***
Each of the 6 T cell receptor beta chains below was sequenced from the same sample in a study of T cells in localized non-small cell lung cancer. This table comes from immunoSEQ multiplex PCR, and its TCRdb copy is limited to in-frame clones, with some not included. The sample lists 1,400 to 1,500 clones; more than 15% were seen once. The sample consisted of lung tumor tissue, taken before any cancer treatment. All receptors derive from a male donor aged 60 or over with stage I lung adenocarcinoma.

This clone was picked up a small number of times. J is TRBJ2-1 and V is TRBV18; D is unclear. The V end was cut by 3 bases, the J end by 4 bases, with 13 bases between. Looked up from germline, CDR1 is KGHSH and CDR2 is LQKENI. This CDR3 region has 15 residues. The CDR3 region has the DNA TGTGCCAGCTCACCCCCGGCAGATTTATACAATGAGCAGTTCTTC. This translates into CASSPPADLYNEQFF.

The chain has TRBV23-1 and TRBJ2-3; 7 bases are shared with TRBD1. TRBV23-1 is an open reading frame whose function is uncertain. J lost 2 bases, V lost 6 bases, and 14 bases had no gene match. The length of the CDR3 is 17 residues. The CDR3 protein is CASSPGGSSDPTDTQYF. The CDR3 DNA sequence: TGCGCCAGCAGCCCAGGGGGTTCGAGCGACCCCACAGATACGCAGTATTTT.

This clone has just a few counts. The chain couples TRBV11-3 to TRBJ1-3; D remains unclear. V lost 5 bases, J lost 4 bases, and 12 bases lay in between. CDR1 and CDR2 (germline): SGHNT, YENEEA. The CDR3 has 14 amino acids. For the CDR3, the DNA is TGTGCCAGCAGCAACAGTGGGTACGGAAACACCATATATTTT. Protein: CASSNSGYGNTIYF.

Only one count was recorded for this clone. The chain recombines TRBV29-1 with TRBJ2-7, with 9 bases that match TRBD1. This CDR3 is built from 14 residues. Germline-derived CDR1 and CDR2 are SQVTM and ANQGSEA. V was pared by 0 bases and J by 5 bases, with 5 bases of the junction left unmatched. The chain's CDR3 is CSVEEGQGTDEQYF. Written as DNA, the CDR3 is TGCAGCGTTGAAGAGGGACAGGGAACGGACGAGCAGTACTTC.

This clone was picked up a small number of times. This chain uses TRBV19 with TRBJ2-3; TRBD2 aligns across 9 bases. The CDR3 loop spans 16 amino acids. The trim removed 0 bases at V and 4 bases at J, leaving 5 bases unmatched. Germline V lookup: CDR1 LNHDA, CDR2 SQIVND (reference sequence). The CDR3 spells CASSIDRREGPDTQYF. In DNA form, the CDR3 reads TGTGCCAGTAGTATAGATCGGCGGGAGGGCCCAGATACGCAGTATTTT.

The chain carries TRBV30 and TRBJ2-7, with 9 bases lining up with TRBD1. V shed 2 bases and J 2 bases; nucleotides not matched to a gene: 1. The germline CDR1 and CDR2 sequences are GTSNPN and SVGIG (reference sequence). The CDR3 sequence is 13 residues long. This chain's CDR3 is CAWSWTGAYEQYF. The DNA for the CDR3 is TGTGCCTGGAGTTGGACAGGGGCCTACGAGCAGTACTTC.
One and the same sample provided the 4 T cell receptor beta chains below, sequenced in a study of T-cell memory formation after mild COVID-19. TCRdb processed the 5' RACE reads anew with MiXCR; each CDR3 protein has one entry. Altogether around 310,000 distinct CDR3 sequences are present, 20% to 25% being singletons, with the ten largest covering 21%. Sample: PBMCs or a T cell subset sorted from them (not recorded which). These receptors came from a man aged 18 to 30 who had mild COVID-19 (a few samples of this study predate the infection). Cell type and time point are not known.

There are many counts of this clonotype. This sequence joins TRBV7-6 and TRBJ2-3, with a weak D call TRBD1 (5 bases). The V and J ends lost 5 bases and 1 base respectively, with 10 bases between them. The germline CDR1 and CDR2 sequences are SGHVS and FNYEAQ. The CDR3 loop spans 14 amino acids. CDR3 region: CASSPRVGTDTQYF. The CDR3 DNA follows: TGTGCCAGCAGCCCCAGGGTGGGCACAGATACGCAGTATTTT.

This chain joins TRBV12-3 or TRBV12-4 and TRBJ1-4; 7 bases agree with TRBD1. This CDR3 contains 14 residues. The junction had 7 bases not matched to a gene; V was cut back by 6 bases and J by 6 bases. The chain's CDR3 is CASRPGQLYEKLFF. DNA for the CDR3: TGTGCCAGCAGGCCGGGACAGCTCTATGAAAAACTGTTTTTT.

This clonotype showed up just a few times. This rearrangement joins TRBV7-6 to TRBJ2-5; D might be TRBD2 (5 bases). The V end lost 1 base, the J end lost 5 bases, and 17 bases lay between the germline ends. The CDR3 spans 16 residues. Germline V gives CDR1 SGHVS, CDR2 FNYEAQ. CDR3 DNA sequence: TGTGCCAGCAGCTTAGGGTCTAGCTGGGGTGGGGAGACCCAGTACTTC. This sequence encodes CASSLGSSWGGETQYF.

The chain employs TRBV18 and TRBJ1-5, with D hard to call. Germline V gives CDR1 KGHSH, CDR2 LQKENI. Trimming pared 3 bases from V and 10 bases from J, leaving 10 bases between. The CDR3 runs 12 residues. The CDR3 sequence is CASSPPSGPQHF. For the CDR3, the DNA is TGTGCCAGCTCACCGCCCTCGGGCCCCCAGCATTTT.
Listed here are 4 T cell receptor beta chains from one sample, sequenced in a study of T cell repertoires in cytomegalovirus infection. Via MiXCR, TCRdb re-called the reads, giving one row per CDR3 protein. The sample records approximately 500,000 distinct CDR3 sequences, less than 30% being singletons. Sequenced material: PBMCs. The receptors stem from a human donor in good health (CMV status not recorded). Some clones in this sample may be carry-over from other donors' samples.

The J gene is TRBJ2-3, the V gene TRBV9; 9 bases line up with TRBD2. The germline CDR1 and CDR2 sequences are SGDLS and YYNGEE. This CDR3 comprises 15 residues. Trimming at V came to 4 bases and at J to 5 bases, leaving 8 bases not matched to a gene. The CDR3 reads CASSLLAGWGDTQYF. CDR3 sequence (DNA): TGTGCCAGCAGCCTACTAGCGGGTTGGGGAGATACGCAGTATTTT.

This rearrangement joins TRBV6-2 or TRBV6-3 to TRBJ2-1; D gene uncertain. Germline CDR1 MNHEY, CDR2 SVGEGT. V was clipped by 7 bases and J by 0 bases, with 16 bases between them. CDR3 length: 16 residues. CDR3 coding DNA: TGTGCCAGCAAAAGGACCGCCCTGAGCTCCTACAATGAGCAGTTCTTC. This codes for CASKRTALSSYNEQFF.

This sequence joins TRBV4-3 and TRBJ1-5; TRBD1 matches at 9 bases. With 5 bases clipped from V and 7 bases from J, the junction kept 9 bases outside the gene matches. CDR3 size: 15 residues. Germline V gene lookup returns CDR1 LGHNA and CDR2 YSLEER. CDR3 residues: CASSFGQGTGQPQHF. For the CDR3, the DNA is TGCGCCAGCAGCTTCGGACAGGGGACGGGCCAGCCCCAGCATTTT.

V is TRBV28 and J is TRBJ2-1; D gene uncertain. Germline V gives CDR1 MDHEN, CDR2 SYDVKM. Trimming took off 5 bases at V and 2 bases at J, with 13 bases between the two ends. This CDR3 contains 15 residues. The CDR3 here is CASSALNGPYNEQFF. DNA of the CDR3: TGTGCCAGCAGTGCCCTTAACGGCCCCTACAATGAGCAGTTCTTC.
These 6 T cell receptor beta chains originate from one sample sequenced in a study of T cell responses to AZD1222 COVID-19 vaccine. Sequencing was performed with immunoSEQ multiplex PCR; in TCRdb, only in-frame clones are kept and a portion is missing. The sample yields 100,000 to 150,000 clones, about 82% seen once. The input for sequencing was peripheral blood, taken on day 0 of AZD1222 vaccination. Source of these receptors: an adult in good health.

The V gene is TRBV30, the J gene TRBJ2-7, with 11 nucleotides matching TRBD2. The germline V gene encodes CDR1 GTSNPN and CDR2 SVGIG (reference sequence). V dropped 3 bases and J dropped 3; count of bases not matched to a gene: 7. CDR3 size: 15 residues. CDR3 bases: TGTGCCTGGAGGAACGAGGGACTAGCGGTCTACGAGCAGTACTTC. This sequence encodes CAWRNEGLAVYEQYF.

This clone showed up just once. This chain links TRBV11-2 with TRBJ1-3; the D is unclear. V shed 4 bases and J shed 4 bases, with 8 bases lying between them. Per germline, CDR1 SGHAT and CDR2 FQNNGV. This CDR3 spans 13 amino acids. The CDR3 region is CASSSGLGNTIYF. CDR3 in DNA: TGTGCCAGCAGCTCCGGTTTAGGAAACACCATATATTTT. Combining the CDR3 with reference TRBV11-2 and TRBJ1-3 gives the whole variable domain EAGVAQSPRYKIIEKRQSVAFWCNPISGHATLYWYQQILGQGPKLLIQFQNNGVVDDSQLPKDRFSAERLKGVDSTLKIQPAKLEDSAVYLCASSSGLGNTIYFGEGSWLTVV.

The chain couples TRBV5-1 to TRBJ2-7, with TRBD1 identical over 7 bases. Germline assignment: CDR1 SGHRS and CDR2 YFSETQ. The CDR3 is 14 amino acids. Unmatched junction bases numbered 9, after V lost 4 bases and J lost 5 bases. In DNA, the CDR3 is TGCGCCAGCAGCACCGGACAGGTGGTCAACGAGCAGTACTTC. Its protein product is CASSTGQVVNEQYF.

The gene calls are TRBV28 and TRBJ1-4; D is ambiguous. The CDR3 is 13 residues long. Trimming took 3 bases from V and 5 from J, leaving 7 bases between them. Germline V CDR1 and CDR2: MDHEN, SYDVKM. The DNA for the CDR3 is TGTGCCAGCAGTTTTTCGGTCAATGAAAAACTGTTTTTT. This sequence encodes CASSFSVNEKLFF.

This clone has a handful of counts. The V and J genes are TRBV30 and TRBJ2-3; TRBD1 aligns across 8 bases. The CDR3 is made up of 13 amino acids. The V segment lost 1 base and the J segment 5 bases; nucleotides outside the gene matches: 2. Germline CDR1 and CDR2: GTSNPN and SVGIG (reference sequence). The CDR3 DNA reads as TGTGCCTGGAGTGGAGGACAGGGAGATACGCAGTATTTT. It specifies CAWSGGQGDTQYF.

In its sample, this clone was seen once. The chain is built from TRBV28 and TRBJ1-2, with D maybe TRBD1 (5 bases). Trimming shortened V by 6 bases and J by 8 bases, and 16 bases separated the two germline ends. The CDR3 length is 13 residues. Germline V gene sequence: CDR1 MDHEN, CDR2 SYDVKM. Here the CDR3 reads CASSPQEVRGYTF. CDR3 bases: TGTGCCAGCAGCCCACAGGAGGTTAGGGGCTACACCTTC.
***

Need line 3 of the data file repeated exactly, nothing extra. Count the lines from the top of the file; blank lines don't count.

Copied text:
The chain has TRBV23-1 and TRBJ2-3; 7 bases are shared with TRBD1. TRBV23-1 is an open reading frame whose function is uncertain. J lost 2 bases, V lost 6 bases, and 14 bases had no gene match. The length of the CDR3 is 17 residues. The CDR3 protein is CASSPGGSSDPTDTQYF. The CDR3 DNA sequence: TGCGCCAGCAGCCCAGGGGGTTCGAGCGACCCCACAGATACGCAGTATTTT.